[Reprinted from Energy Alabama Energy Spotlight, August, 2019. Author Daniel Tait is on Alabama Interfaith Power & Light's Steering Committee]
For those who say solar power does not work in Alabama, Energy Alabama Chief Operating Officer Daniel Tait will tell you emphatically, "Yes it does." His presentation "Going Solar in North Alabama" to the July meeting of the Energy Huntsville Initiative effectively put to rest the notion that solar energy does not offer a viable energy alternative in the Tennessee Valley,
To begin with, the Tennessee Valley gets about 5 KWH per square meter of solar energy per day, Tait showed, about average for the south and much better than the upper Midwest, Northeast or Pacific Northwest areas. "This alone is one reason it works here," he said.
He continued by showing that, when combined with the major efficiency improvements solar panels have seen in the past 50 years and their steady drop in price, you have a situation where solar energy is very competitive to conventional electric generation.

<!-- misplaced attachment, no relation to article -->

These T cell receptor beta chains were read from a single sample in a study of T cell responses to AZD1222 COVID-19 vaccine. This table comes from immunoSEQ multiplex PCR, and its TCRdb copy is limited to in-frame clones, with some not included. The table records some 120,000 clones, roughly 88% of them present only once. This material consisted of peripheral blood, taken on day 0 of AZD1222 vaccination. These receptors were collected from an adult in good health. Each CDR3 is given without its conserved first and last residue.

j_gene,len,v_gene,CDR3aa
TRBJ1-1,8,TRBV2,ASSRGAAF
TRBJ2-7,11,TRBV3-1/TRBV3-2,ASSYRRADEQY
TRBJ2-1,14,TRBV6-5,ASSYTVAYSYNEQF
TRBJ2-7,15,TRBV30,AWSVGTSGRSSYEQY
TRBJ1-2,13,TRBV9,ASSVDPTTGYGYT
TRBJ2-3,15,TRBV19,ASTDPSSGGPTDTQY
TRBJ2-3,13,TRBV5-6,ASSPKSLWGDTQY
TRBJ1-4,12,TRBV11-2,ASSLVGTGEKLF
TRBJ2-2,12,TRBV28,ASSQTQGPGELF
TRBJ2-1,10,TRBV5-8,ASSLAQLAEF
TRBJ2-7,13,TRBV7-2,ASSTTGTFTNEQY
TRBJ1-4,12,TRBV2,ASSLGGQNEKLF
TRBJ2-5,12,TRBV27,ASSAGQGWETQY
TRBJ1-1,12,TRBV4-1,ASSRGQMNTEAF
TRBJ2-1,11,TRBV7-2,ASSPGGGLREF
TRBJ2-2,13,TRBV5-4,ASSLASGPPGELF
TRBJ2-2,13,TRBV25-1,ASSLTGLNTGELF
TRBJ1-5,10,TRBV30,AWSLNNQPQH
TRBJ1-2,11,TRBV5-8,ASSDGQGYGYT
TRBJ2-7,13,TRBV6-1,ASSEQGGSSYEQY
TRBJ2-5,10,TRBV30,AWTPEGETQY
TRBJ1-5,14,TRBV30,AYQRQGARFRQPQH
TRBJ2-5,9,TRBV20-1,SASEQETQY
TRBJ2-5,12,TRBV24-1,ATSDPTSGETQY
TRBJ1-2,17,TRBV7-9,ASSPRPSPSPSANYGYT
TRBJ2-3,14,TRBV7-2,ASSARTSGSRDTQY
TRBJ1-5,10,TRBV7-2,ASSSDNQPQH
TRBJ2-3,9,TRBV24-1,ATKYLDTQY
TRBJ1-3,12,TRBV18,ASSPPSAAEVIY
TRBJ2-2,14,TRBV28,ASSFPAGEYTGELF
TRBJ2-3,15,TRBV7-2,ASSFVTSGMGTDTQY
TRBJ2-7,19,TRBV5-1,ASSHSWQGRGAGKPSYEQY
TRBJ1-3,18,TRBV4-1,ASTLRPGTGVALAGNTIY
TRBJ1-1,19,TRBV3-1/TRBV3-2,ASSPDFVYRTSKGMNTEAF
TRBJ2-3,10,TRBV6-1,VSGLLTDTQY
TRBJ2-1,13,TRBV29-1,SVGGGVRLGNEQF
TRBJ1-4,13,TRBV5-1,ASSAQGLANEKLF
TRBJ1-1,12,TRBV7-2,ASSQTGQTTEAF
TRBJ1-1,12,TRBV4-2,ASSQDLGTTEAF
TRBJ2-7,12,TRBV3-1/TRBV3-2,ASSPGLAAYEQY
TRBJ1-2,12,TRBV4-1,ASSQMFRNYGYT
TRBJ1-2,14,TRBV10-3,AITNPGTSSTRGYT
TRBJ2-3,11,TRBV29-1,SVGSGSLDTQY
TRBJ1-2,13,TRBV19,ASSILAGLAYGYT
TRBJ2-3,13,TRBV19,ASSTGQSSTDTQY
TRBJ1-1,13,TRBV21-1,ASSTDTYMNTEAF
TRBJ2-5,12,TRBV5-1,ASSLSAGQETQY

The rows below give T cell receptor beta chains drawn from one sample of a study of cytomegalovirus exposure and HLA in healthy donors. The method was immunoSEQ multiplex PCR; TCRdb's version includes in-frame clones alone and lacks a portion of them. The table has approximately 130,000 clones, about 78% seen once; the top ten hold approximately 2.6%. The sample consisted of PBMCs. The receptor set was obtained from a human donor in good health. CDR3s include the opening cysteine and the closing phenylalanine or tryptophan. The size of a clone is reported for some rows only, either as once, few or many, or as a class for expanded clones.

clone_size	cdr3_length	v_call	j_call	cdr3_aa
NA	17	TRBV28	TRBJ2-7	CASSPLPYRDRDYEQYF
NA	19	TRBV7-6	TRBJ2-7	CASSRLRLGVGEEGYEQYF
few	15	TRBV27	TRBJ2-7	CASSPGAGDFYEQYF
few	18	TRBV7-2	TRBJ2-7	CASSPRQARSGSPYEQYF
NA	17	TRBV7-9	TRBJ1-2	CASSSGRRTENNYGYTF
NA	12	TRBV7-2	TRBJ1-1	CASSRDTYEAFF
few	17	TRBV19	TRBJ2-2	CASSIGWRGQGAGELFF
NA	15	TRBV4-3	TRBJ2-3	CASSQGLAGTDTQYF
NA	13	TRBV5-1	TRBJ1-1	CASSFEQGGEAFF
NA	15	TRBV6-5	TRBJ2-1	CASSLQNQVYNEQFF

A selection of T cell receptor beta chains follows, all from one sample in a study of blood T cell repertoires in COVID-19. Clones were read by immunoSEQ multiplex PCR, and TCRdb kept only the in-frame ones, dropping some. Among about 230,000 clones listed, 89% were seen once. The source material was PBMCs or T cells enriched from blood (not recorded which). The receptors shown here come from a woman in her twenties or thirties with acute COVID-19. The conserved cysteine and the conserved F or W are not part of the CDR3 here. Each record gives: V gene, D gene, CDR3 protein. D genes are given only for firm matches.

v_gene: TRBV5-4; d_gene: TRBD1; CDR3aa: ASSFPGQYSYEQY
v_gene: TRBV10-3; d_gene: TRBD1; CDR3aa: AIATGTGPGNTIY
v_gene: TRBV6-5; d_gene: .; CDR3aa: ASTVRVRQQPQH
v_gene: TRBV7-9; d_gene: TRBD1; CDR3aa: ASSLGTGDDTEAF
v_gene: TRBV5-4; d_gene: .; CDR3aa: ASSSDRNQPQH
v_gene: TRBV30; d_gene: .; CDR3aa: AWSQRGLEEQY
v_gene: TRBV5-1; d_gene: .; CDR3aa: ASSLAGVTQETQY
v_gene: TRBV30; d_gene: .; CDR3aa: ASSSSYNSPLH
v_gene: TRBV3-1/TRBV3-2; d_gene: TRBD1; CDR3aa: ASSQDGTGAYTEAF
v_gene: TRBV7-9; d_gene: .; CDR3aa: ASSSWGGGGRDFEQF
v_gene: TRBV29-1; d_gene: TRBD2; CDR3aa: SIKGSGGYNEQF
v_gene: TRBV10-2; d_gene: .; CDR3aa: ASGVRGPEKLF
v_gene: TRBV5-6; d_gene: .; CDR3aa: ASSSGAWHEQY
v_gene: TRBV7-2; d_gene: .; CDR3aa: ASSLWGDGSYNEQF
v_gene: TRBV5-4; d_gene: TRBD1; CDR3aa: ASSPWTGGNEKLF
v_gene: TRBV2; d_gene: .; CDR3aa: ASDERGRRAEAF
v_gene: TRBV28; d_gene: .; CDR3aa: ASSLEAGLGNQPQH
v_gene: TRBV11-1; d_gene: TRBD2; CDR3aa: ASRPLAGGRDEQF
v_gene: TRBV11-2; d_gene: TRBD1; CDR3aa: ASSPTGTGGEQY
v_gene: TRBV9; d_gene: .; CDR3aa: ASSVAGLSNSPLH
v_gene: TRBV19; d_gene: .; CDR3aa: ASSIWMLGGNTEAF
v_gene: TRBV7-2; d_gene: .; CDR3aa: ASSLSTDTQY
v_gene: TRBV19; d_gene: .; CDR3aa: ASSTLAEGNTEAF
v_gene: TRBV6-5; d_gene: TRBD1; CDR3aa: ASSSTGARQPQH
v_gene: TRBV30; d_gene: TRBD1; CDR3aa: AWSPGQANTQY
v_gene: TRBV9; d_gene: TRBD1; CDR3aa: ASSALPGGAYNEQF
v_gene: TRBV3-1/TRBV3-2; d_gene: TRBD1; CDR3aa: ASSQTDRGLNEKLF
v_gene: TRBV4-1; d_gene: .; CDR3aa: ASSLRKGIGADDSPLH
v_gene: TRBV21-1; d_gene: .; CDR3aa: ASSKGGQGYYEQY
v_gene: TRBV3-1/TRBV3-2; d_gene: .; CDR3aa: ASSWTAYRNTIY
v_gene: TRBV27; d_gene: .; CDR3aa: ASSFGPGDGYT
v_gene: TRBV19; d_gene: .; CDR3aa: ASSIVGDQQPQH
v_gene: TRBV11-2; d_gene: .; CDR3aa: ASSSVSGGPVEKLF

Alabama and a few other states have missed out on the national trend to solar PV that really took off in 2010 and has seen annual installations top 13,000 MW annually. His presentation showed that in 2016 solar accounted for nearly 374,000 of the 1.9 million U.S. energy jobs.
His presentation focused on several federal and state incentive programs offered to encourage adoption of solar electric systems.
Locally, TVA's Green Power Providers (GPP) program offers a 20 year contract buy back program, whether from a residential, commercial or industrial solar array. In place for nearly a decade, the program expires the end of December 2019.
For several years the Federal government has offered a 30% tax rebate on solar systems, which also ends Dec. 31. However, smaller tax credits of 26% through 2020 and 22% through 2021 will still be offered.
The Alabama SAVES program provides state-backed loans of up to $4 million for qualified energy savings programs, at an interest rate 2% below those offered by banks. Aimed primarily at industrial and commercial projects, these programs can be either energy production or energy savings projects, and the loans are supplemental to bank financing.